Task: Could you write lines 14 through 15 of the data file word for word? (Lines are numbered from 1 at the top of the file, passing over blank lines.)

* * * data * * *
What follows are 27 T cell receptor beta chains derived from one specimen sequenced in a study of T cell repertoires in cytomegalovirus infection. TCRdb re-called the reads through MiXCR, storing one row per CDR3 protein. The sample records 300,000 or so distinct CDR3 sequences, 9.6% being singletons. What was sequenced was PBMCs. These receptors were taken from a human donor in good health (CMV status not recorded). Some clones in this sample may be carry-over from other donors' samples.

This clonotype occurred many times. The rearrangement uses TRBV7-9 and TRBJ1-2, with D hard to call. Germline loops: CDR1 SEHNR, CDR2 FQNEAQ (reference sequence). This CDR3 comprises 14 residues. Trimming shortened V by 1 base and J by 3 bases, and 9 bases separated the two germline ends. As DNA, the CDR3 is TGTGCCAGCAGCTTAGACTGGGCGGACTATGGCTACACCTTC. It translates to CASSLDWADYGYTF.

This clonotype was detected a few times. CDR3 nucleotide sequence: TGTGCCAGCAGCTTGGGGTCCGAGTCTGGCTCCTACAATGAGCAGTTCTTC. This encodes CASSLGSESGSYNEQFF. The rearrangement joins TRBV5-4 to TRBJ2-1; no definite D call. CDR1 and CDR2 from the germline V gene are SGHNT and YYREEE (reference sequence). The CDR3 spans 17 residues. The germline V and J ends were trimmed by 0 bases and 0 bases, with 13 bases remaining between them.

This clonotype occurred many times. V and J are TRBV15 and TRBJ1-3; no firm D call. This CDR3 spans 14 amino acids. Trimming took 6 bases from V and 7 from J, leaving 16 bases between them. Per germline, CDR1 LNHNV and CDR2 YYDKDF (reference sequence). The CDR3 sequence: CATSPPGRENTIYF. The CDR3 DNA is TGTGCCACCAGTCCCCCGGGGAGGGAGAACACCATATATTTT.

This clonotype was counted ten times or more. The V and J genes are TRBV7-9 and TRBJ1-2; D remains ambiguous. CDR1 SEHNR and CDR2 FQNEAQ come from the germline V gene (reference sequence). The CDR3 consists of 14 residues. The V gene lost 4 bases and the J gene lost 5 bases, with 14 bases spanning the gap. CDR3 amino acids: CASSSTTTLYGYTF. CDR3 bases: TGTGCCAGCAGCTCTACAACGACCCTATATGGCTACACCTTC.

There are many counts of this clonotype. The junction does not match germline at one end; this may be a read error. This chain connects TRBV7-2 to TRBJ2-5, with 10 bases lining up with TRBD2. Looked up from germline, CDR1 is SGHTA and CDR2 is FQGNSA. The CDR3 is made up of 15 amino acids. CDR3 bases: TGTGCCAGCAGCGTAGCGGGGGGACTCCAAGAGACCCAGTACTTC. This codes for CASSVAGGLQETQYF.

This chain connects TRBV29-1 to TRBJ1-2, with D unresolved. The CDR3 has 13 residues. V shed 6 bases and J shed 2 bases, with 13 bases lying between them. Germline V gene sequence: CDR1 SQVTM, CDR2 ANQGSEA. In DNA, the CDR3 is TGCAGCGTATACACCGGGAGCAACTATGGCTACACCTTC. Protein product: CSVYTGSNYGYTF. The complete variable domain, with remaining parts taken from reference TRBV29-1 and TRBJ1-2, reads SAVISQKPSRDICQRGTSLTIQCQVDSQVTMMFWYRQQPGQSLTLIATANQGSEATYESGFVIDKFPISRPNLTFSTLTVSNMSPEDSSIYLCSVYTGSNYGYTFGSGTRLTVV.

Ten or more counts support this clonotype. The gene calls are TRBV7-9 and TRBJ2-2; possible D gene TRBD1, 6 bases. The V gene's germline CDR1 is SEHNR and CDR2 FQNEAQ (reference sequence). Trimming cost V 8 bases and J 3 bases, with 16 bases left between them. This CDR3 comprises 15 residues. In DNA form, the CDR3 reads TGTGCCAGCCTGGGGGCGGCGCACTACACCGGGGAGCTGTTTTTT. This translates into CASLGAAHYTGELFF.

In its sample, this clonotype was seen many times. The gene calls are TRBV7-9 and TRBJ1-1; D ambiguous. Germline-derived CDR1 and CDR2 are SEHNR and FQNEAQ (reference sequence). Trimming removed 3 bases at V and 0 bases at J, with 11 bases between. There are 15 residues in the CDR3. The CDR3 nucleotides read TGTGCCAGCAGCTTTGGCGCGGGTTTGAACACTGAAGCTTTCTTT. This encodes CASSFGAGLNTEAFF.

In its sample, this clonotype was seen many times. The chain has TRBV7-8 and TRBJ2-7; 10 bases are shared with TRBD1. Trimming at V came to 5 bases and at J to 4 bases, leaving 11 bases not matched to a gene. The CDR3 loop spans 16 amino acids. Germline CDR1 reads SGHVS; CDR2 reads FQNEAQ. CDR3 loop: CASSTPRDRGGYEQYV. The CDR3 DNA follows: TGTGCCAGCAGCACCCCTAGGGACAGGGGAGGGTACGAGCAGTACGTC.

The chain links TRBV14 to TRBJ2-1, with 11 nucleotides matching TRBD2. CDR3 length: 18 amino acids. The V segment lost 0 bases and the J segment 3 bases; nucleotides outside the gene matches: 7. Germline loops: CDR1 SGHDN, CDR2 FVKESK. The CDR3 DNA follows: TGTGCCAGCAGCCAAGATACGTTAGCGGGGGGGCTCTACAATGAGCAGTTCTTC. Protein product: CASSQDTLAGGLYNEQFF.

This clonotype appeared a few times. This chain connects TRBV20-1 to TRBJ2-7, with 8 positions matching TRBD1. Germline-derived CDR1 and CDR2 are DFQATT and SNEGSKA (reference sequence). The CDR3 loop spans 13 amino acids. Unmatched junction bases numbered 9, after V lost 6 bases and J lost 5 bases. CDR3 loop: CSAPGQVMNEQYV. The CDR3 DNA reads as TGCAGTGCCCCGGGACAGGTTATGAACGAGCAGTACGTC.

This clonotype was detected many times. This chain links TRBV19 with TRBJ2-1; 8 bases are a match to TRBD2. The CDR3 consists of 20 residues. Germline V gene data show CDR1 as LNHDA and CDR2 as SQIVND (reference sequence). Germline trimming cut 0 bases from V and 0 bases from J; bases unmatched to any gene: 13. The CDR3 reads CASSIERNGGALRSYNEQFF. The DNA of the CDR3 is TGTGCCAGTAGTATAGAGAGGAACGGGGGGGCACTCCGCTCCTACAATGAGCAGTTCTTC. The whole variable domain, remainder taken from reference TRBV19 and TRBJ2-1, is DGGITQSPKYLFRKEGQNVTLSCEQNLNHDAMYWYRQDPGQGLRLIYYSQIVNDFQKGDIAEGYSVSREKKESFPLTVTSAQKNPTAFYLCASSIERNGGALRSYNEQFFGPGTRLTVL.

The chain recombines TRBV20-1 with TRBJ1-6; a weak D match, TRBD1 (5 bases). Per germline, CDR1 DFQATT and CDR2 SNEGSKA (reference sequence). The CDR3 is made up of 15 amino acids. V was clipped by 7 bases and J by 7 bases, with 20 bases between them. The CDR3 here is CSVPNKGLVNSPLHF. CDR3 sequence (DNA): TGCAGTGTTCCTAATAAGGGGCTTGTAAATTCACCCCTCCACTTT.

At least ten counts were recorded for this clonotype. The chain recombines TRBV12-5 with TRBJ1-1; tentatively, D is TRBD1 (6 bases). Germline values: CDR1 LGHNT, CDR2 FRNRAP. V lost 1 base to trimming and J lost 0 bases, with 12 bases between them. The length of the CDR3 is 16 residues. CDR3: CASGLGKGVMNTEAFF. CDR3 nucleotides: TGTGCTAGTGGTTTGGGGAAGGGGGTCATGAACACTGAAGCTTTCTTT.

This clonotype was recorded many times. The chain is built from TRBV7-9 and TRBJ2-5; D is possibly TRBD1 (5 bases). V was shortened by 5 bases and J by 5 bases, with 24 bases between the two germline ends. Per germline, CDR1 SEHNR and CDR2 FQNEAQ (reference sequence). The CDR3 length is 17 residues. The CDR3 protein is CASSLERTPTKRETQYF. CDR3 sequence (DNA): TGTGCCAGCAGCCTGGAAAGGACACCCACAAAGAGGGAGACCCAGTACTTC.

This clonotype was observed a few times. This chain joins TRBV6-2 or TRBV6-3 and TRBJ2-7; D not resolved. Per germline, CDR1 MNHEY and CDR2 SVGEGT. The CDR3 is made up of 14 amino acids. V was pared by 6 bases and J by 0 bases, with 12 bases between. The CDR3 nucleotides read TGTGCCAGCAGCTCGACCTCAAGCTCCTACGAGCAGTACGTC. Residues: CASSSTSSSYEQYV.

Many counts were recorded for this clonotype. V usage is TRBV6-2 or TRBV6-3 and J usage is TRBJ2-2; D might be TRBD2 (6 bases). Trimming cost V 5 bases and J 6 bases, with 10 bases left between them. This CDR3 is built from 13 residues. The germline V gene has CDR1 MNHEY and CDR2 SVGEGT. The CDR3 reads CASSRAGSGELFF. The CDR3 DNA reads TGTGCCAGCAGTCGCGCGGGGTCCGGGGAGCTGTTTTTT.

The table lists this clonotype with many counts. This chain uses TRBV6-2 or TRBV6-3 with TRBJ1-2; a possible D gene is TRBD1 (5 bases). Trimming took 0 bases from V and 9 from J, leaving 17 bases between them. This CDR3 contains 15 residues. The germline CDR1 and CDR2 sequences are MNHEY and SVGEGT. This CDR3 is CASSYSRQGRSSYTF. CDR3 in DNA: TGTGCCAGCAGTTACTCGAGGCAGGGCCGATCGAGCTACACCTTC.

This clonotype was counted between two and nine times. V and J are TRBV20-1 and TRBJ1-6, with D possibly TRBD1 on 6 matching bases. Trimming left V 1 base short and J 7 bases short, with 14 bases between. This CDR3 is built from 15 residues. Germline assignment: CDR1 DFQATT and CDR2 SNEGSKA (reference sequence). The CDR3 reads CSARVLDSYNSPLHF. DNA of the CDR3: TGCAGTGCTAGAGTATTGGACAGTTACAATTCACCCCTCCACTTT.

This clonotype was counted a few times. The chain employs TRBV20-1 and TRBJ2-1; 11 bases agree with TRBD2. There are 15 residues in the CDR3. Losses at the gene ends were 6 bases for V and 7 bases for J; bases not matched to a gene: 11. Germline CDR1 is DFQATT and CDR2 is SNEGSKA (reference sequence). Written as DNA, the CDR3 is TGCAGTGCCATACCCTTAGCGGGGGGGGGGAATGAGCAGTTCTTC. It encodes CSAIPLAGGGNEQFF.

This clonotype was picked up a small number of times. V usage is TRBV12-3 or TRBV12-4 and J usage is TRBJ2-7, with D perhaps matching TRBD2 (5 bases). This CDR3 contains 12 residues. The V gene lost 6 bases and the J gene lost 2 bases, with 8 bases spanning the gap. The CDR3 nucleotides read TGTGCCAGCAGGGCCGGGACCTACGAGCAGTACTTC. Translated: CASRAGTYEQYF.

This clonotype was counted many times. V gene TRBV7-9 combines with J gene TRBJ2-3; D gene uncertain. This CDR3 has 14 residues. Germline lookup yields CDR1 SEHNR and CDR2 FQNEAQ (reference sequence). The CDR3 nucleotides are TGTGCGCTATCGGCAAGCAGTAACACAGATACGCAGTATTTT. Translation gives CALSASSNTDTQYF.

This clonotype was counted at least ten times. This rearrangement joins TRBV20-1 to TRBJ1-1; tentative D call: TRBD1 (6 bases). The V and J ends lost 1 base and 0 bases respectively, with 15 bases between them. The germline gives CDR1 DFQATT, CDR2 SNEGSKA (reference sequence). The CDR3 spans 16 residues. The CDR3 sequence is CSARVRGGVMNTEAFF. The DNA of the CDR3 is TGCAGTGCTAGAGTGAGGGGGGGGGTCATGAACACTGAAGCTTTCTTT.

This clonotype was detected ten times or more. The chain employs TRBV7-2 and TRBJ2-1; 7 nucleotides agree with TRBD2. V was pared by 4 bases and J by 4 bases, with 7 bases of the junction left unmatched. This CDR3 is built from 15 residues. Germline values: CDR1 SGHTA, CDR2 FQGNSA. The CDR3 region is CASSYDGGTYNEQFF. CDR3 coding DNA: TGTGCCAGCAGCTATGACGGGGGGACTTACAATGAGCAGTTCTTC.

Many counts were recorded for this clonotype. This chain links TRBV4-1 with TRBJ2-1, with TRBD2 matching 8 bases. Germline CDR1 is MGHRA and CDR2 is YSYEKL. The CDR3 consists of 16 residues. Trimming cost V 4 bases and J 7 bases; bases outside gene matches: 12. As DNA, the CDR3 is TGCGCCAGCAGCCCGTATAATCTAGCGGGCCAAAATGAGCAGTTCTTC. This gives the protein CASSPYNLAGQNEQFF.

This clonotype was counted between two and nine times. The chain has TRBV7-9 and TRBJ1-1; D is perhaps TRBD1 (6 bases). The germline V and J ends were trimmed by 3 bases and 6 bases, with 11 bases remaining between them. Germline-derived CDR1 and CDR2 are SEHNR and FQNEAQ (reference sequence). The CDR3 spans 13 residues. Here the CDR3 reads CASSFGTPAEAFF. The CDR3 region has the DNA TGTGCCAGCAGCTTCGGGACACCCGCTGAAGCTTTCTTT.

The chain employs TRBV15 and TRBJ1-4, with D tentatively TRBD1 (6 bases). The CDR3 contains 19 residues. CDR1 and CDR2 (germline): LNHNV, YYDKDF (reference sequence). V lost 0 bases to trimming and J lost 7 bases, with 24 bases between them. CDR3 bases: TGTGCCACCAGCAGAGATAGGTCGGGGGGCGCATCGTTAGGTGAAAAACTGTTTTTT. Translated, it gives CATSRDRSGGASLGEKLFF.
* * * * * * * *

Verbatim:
The chain recombines TRBV20-1 with TRBJ1-6; a weak D match, TRBD1 (5 bases). Per germline, CDR1 DFQATT and CDR2 SNEGSKA (reference sequence). The CDR3 is made up of 15 amino acids. V was clipped by 7 bases and J by 7 bases, with 20 bases between them. The CDR3 here is CSVPNKGLVNSPLHF. CDR3 sequence (DNA): TGCAGTGTTCCTAATAAGGGGCTTGTAAATTCACCCCTCCACTTT.

At least ten counts were recorded for this clonotype. The chain recombines TRBV12-5 with TRBJ1-1; tentatively, D is TRBD1 (6 bases). Germline values: CDR1 LGHNT, CDR2 FRNRAP. V lost 1 base to trimming and J lost 0 bases, with 12 bases between them. The length of the CDR3 is 16 residues. CDR3: CASGLGKGVMNTEAFF. CDR3 nucleotides: TGTGCTAGTGGTTTGGGGAAGGGGGTCATGAACACTGAAGCTTTCTTT.